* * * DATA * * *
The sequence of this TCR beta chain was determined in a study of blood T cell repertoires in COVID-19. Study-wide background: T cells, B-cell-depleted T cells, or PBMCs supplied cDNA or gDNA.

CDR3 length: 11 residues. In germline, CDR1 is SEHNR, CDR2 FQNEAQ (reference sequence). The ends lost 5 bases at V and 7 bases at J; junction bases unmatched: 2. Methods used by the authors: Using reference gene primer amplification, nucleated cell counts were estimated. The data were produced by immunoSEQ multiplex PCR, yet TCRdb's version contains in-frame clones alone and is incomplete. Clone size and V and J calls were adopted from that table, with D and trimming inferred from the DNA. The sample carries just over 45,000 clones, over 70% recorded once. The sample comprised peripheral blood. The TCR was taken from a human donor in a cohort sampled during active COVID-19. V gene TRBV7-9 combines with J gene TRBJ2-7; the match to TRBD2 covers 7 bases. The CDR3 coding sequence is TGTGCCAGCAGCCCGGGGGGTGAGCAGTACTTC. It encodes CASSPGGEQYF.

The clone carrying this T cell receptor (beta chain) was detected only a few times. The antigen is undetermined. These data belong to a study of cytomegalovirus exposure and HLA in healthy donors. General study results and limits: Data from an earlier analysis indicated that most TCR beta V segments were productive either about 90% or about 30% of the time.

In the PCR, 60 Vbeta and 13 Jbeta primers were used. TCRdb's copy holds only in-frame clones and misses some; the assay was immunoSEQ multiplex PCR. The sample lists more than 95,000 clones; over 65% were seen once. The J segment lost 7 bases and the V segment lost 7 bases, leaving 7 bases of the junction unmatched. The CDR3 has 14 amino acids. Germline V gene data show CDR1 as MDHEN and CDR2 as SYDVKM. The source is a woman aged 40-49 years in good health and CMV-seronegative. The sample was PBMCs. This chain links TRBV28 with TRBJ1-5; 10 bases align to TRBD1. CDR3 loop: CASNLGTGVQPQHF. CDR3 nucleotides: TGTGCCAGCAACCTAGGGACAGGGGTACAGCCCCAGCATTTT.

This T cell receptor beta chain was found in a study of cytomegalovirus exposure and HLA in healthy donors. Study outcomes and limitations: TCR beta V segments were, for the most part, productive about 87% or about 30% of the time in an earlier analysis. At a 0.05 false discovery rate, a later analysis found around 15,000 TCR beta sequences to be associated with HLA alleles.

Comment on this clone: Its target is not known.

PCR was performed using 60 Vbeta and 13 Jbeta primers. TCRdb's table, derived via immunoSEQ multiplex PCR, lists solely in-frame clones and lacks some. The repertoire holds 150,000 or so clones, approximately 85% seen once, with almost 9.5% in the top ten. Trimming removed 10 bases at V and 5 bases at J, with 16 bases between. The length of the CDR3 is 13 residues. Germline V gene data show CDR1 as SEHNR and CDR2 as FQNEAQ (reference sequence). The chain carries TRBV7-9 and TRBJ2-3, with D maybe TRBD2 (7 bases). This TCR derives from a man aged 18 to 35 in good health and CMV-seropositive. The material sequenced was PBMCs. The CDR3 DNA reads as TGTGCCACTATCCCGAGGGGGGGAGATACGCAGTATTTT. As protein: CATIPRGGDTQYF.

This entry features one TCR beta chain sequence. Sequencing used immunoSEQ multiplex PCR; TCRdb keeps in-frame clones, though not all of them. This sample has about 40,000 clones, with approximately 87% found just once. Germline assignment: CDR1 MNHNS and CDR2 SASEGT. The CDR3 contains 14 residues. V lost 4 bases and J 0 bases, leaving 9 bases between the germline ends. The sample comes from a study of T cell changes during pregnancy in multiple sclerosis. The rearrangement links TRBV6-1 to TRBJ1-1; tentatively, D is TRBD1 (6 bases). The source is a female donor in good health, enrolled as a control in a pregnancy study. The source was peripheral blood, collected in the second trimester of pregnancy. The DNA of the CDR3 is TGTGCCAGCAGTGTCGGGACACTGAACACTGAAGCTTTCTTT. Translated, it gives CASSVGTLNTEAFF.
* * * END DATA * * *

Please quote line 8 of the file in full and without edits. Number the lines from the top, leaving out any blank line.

This entry features one TCR beta chain sequence. Sequencing used immunoSEQ multiplex PCR; TCRdb keeps in-frame clones, though not all of them. This sample has about 40,000 clones, with approximately 87% found just once. Germline assignment: CDR1 MNHNS and CDR2 SASEGT. The CDR3 contains 14 residues. V lost 4 bases and J 0 bases, leaving 9 bases between the germline ends. The sample comes from a study of T cell changes during pregnancy in multiple sclerosis. The rearrangement links TRBV6-1 to TRBJ1-1; tentatively, D is TRBD1 (6 bases). The source is a female donor in good health, enrolled as a control in a pregnancy study. The source was peripheral blood, collected in the second trimester of pregnancy. The DNA of the CDR3 is TGTGCCAGCAGTGTCGGGACACTGAACACTGAAGCTTTCTTT. Translated, it gives CASSVGTLNTEAFF.